Macerata is fascinating for many reasons. Its medieval centre with its stone streets is a delight to wander around.

Wherever you go in Macerata there are restaurants with wonderful food cooked with local ingredients. If you look down into the valley from the huge walls, you may catch sight of the white cattle whose milk goes into the production of Mozzarella.

This is not at all like the rubbery stuff we buy in plastic wrappings. You can buy some in the food market, and you can also find other delicious cheeses. You’ll find that the Italians keep their best produce for themselves. I was amazed at the difference between the gorgonzola we buy in the United Kingdom and the real Italian stuff! It doesn’t taste like the same cheese. In fact, all the cheeses I tried in Italy were superb.

The Sferisterio is one of Italy’s most famous venues for opera in Italy, and nearly every marquee singer has performed here including Luciano Pavarotti, Plácido Domingo, Marilyn Horne and José Carreras.

The Sferisterio is in the heart of the old city, and if you can, you should try to attend the  Macerata Opera Festival there. In July and August, operas take place in this old open-air theatre, which opened in 1829. It wasn’t initially built for opera-goers, but for the 15th century game of pallone col bracciale, which translates as ball and bracelet.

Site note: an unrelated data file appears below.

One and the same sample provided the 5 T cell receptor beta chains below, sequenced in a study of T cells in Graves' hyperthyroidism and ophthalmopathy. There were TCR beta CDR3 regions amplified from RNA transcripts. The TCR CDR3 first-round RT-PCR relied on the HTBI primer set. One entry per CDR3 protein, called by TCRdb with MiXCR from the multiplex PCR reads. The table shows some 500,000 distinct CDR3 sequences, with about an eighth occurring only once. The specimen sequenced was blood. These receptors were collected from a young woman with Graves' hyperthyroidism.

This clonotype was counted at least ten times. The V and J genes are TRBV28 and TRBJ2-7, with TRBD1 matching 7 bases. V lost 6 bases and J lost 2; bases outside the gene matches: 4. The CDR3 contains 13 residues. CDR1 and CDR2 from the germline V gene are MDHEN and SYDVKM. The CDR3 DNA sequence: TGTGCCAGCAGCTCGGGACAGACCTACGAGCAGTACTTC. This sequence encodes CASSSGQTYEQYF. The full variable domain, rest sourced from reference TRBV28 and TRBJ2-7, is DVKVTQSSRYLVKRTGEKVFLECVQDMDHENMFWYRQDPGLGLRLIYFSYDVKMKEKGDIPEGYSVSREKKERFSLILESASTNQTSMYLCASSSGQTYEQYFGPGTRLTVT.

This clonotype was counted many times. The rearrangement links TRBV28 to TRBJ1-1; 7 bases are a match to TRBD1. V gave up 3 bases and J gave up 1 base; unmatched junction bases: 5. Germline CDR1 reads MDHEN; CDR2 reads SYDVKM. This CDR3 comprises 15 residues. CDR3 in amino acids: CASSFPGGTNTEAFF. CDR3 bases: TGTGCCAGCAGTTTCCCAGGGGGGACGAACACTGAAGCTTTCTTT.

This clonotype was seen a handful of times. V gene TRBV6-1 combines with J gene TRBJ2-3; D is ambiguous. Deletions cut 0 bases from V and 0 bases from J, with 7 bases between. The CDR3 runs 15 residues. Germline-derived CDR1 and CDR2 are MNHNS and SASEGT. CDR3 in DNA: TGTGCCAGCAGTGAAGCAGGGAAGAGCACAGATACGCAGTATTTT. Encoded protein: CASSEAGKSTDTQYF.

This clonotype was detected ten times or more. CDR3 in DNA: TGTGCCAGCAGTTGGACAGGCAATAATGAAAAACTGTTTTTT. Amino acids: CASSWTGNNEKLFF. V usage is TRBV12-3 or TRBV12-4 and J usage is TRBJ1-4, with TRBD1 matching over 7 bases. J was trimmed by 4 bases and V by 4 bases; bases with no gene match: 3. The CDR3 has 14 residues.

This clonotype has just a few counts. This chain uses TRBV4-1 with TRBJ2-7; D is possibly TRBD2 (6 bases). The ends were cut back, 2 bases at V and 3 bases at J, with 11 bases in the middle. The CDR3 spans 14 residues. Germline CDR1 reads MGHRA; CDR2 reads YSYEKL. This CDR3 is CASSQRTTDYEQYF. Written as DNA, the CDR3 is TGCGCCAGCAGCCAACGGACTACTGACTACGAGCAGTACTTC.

Visit Tolentino

When you have seen all you can in Macerata, you can head to Tolentino by train. Napoleon Bonaparte famously forced Pope Pius VI to sign the Peace of Tolentino in 1797.

Tolentino is a gem of a town and you really should visit its historic centre. It is a destination for pilgrims who visit the city to ask for blessings from Saint Nicholas of Tolentino. His shrine is in the impressive Gothic cathedral the Cappellone di San Nicola.

A little to the east of the town is the Castello della Rancia, which was built in the 12th century as a Benedictine abbey. The ruling Da Varano family had it made into a castle in 1357. It has had a turbulent history and seen many battles. The last of these was the Battle of Tolentino, fought in 1815. This battle is re-enacted every year in May, so make a note of it if you enjoy military history and re-enactments of famous battles.